ebooks ▪ August 11

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I love the Apple ecosystem. It’s not perfect, and the gap between it and the Google alternative isn’t as great as it used to be, but to my mind it’s still by far the best solution for anyone looking to have all their data and content available across both desktop and mobile devices.

But there’s one notable gap in my own use of the Apple system: books. Despite the fact that my iPad is my primary ebook reader, I still use the Kindle app and buy my books from Amazon rather than Apple …  expand full story

ebooks ▪ May 27

Want to read ebooks on your Apple Watch one word at a time? Of course you don’t.

There are apps that make a lot of sense for the smaller display and the quick access that Apple Watch provides, but this ebook reader certainly doesn’t hit that sweet spot. Perhaps some people are interested in reading books on their wrist one word at a time, but for others (most?), this new Wear Reader app is a great example of what not to do with Apple Watch apps: expand full story

ebooks ▪ March 24

vellum

One of the great things about technology is the way it has democratized the publishing world. Today, anyone can publish an ebook on iBooks and Amazon, whether as a freebie or a commercial book.

Creating an ebook isn’t difficult. If you’ve written your book in Pages, you can export to EPUB–the format needed for iBooks–direct from the app. There is also the excellent Calibre app (featured in our How-to guide), which will convert just about any file format to any type of ebook. There’s also iBooks Author, but that has the disadvantage that if you use it to create your book, you’re not allowed to sell the iBooks version through other channels.

But as I found out when I came to create my own ebook, generating an ebook that looks attractive on all of the different devices available is a rather tougher challenge. That’s the job the Mac app Vellum claims to do, so I put it to the test …  expand full story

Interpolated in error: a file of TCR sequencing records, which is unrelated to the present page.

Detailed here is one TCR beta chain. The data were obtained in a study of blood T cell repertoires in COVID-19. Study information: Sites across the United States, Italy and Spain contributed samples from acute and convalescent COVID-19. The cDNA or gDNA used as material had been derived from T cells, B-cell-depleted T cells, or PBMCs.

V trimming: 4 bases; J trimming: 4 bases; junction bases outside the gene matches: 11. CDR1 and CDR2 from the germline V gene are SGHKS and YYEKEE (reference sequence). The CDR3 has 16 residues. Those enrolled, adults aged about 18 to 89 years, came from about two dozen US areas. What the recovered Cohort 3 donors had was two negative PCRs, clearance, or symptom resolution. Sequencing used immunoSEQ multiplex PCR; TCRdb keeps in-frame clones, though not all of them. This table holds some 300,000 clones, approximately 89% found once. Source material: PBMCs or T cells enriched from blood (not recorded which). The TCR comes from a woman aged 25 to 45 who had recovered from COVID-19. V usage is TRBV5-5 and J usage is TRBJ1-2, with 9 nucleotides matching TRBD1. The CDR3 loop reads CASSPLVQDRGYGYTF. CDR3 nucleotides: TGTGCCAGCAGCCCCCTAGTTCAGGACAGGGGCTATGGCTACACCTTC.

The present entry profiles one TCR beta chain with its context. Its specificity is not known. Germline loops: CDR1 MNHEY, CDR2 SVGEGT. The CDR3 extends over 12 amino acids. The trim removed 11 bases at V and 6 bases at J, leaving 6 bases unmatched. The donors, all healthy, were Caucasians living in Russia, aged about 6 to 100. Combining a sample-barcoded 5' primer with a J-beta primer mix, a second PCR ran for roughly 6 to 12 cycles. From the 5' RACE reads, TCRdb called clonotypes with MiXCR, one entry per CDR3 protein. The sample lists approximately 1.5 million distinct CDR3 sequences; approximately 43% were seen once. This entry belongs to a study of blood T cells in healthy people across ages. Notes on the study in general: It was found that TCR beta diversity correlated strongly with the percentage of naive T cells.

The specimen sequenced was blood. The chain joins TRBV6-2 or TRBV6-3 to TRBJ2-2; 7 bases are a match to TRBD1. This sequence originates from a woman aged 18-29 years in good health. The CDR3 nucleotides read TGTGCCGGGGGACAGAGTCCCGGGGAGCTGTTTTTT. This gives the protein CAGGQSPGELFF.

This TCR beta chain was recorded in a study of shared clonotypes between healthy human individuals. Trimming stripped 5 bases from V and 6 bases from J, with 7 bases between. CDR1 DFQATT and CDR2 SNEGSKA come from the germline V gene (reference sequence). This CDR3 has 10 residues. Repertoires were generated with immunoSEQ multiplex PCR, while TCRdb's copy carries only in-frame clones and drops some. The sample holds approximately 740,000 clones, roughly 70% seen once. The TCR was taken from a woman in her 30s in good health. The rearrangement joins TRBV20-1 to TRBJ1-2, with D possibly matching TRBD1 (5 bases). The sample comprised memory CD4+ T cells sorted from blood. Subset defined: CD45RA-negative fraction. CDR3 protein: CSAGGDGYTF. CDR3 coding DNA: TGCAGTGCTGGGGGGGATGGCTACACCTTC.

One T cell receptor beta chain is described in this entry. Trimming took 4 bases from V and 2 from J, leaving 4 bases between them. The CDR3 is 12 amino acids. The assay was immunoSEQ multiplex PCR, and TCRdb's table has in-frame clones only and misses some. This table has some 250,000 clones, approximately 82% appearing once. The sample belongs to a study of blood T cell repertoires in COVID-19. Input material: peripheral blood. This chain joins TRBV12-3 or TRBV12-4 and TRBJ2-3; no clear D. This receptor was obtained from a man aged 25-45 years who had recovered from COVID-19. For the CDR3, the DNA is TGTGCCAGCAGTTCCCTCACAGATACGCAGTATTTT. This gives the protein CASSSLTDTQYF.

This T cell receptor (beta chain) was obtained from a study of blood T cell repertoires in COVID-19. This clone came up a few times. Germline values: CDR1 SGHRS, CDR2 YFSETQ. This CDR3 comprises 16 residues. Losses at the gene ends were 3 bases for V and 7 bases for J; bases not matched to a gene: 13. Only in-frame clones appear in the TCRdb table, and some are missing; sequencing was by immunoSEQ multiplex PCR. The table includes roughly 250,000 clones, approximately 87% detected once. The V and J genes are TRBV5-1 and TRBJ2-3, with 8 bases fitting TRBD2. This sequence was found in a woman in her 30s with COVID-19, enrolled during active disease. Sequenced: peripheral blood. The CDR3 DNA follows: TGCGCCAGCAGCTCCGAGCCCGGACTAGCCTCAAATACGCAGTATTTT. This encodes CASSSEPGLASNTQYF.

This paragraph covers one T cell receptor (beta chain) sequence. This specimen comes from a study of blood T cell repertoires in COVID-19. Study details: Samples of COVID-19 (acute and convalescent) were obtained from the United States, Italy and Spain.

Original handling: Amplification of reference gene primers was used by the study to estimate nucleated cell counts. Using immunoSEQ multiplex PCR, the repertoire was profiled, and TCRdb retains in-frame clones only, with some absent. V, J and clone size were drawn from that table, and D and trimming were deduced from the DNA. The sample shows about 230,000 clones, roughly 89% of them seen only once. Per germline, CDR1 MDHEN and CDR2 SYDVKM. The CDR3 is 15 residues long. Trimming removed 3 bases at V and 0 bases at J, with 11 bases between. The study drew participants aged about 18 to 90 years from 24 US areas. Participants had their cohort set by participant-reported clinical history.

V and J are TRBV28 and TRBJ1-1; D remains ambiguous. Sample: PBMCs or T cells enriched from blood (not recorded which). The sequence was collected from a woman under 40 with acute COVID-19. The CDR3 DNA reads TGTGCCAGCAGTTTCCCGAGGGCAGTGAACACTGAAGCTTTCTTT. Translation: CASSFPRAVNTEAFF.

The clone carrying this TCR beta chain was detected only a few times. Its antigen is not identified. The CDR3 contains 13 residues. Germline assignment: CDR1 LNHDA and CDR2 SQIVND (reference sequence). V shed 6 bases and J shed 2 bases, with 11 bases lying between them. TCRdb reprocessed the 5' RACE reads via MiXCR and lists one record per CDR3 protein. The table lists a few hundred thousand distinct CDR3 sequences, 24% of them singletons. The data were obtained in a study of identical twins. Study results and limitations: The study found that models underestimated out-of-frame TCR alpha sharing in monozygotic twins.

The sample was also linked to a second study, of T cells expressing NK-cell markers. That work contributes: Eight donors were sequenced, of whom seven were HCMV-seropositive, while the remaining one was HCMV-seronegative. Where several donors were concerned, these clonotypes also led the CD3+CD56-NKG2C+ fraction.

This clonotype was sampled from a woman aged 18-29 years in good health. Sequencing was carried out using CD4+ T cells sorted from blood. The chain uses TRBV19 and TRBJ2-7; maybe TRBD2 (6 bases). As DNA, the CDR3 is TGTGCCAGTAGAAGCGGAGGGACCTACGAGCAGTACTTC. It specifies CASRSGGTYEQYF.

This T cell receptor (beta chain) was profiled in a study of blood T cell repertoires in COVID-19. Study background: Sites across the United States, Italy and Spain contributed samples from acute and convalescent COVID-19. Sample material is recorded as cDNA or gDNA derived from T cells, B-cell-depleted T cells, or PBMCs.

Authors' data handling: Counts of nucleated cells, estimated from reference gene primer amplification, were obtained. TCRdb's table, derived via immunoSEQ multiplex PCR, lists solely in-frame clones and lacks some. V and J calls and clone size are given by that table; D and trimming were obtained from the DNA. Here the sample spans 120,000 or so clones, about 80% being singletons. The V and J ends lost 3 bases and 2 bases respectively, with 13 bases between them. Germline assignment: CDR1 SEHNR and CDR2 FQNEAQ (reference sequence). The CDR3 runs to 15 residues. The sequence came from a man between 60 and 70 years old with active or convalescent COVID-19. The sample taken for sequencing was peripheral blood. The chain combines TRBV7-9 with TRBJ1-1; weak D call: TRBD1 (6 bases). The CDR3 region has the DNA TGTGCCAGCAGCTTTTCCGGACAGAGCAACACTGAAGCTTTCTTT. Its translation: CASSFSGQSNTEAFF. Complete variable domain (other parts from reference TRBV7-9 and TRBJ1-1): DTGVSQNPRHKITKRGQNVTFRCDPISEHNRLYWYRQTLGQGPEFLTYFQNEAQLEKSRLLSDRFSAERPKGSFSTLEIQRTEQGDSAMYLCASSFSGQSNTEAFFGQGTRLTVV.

ebooks ▪ March 5

ebooks ▪ December 15, 2014

Amazon pushed out an updated version of its Kindle for iOS app today bringing a list of new features to the reading app.

Kindle for iOS now includes integration with Goodreads, the social cataloging service it bought last year, allowing readers users to share book progress and completion status, quotes, and more Kindle to Goodreads. iPad Kindle app users now have access to Amazon’s Book Browser to view book descriptions and customer ratings; Kindle Unlimited customers (30-day free trial) can download books directly from the Book Browser. The new version also adds a feature called Audible Progressive Play, which allows audiobook listeners using the Amazon-owned Audible service to play content as it downloads.

The update also adds new ways for users to access information and details about Kindle books. Check the extensive change log of the latest version below for more information:
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ebook-trial

Apple is having a busy time in court at the moment. Not only is it defending the iPod DRM class action, but is this morning beginning its appeal of the verdict of last year’s ebook trial.

The court ruled that Apple was guilty of anti-competitive practices in two ways. First, the company asked publishers to switch from wholesale pricing – where publishers sold in bulk to retailers, who set their own prices – to an agency model, where publishers set retail prices and retailers took a commission. The court ruled that this reduced price competition …  expand full story

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